Hiatal hernia treatment often involves medication, surgery, or lifestyle changes. There are anecdotal stories that this at-home protocol may help push the stomach back down through the diaphragm:

  • Drink a glass of warm water first thing in the morning.
  • Stand on your tip toes and then drop down to your heels quickly — enough for a good jolt. Do this 10 to 15 times.
  • Finally, raise your arms up in the air and take short quick breaths through your mouth for 15 seconds.

Note: These steps are not backed by scientific evidence or studies. Before you try this method, talk with your healthcare professional for guidance.

Hiatal hernia treatment options 

Hiatal hernia treatment aims to improve symptoms and reduce the risk of complications. Treatment depends on several factors. These include the severity of your symptoms, the type of hiatal hernia, the presence of other diseases, and your age and medical history.

Hiatal hernia treatment includes:

  • avoiding large meals and instead eating several small meals throughout the day
  • elevating the head during sleep to prevent acid reflux
  • medications, including over-the-counter antacids, such as Tums, Tagamet, or Pepcid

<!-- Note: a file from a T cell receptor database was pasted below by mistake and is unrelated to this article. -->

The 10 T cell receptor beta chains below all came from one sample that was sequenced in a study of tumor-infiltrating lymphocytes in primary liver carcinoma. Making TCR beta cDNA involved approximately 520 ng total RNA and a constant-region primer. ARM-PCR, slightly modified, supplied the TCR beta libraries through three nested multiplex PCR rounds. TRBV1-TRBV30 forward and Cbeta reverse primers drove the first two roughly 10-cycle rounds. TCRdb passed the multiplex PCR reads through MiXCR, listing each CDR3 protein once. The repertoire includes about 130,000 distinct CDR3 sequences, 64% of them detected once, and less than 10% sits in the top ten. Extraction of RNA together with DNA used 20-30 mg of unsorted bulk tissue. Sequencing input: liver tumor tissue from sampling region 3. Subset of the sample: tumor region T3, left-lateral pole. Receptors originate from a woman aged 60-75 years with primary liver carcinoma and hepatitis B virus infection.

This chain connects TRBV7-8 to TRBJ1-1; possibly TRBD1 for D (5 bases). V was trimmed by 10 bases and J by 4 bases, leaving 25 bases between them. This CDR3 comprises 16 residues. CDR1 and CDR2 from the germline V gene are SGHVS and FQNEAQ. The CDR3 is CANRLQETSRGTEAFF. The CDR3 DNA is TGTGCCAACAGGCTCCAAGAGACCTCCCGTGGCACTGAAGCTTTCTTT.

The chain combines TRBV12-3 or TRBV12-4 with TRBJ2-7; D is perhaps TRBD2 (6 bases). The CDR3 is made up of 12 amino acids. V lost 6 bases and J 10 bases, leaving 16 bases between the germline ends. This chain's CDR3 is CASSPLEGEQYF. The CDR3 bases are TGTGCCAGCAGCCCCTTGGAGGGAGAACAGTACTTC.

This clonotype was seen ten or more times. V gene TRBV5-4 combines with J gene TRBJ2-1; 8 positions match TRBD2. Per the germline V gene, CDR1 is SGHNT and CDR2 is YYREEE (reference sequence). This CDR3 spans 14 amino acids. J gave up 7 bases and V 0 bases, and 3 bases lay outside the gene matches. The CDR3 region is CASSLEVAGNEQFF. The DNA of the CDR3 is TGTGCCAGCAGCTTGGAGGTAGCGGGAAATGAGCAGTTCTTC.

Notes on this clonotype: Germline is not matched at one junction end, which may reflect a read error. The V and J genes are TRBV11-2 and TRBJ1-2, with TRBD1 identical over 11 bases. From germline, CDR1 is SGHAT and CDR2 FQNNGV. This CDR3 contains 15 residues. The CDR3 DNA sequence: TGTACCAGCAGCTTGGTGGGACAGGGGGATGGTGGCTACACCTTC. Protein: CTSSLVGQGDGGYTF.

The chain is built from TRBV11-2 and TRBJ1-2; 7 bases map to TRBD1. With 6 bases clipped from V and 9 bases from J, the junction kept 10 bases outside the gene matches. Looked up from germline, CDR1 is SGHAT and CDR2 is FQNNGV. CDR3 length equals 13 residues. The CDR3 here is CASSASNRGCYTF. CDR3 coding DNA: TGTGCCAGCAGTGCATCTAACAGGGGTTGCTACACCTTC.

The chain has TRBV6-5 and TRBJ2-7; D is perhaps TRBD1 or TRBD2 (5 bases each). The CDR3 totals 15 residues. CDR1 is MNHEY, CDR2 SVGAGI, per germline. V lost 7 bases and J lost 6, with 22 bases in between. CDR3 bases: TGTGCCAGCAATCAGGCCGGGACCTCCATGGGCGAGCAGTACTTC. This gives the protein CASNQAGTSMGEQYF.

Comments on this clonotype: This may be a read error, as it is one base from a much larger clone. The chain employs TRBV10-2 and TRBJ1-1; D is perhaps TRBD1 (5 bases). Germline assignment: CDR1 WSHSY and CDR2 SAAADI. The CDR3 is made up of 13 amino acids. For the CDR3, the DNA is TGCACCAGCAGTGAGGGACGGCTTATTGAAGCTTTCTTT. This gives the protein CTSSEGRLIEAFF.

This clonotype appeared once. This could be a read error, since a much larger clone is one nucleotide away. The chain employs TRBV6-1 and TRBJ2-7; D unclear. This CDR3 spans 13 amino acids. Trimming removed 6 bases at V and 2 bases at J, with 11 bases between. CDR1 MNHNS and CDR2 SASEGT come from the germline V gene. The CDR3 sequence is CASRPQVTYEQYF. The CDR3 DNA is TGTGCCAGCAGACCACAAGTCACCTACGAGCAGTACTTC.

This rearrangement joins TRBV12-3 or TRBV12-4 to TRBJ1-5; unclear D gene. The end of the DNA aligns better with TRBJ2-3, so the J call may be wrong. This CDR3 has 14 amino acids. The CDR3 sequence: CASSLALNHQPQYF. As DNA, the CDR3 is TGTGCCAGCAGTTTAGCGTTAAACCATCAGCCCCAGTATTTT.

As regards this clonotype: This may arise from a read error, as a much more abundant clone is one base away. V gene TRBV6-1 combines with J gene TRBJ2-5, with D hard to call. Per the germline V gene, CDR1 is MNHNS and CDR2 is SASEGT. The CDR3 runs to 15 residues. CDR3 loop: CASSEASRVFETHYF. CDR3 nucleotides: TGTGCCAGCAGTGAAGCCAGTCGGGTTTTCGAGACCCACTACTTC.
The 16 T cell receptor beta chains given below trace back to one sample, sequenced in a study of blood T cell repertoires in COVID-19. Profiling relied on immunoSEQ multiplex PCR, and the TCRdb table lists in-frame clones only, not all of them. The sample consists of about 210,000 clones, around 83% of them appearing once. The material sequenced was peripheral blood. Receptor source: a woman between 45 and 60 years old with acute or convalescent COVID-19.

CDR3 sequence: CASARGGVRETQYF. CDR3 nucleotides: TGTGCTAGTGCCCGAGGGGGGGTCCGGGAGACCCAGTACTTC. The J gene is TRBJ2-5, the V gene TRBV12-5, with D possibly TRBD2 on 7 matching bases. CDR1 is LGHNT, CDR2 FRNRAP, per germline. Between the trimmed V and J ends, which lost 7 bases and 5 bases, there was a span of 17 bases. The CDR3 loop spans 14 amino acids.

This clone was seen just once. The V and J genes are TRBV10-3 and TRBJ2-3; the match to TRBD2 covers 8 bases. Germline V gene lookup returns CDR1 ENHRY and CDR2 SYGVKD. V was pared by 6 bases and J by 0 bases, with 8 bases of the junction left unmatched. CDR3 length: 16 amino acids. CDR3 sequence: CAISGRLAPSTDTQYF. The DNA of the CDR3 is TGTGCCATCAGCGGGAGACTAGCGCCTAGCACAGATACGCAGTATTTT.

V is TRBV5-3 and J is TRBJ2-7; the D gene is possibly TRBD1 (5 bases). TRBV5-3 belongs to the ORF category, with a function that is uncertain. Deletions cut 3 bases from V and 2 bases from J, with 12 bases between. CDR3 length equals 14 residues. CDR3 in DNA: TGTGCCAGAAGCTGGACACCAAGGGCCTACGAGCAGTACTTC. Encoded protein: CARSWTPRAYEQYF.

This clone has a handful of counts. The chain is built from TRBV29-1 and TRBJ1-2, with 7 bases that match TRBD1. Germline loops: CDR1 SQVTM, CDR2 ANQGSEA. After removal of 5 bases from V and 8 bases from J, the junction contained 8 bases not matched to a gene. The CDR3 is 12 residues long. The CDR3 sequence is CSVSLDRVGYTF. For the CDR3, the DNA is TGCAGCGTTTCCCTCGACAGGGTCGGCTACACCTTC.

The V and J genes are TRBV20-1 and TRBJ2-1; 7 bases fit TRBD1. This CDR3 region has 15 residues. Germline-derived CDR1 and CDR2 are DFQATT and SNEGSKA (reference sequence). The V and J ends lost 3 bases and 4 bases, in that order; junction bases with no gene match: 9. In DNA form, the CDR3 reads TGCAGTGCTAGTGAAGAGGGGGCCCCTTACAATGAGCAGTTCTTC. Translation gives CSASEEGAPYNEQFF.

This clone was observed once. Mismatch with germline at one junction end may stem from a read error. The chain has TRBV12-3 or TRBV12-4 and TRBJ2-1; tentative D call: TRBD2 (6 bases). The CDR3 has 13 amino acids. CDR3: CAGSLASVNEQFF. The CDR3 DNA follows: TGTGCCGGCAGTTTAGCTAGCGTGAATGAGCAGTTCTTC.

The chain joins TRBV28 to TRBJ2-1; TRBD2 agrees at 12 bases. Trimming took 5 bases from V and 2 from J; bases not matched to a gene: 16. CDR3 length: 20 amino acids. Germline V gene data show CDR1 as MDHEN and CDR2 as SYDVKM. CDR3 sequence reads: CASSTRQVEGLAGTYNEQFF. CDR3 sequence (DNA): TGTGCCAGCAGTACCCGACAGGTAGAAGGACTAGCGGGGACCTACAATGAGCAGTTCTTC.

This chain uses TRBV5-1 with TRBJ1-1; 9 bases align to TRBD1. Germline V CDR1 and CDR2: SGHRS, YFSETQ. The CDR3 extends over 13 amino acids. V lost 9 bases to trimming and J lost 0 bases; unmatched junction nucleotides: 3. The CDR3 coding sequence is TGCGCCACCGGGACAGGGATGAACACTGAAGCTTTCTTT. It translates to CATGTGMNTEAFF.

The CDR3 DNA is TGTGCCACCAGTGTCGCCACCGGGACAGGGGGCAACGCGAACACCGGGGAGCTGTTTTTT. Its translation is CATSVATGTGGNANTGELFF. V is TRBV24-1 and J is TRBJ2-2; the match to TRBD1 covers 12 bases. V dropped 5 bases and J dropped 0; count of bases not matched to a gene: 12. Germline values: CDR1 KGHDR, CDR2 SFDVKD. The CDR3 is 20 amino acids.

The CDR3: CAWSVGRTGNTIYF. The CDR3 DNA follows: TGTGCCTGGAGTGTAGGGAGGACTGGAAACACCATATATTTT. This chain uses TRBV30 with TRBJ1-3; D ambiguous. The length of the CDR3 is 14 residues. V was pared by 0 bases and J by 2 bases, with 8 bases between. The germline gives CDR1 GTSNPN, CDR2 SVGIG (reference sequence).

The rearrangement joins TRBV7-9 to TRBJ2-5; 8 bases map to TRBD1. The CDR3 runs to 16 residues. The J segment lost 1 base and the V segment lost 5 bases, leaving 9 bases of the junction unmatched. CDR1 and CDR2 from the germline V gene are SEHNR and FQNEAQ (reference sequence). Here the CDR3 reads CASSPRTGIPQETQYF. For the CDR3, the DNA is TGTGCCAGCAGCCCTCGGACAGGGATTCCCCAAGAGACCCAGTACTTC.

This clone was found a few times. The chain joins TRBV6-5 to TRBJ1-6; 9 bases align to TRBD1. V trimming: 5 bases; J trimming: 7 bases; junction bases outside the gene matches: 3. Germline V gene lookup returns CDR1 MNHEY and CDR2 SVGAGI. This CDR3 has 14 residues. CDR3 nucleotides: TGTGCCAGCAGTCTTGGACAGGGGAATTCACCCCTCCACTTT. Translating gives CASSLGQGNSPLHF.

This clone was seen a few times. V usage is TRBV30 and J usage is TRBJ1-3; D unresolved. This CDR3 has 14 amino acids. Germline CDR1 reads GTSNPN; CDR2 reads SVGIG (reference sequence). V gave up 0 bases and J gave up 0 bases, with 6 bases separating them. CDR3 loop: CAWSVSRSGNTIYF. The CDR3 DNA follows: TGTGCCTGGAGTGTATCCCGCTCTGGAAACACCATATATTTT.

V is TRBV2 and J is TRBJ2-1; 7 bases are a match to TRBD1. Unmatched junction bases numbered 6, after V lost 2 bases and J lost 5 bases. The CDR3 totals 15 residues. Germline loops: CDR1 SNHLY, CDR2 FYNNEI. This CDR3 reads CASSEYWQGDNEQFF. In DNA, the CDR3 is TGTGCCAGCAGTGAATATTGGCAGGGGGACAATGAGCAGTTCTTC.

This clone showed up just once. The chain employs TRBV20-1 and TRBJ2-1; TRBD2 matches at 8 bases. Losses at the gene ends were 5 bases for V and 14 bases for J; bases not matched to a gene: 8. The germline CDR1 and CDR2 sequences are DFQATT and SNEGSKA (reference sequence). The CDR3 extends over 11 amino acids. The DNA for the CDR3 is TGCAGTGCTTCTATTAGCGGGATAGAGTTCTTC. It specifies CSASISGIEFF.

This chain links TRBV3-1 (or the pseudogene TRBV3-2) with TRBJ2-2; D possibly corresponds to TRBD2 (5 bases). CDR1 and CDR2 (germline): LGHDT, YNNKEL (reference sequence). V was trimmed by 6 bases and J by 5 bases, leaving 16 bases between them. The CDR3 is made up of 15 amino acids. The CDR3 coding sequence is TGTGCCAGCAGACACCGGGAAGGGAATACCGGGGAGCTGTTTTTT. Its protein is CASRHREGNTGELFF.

• reducing alcohol, coffee, or acidic beverages and other dietary changes
  • not eating late at night or up to 2 hours before bedtime
  • not smoking
  • participating in a regular exercise routine to maintain a moderate weight
  • wearing loose-fitting clothing to minimize pressure and constriction of the abdomen

For hiatal hernia with GERD, drug treatment may include:

  • H2 blockers, which reduce stomach acid
  • proton pump inhibitors (PPIs), which decrease the production of stomach acid

For people with a chance of complications from the hernia, surgery may be necessary. After pushing the stomach below the diaphragm, the surgeon will suture a mesh plug over the opening or use sutures to strengthen the area.

What to ask your doctor about hernia surgery.

What are the potential complications of hiatal hernia?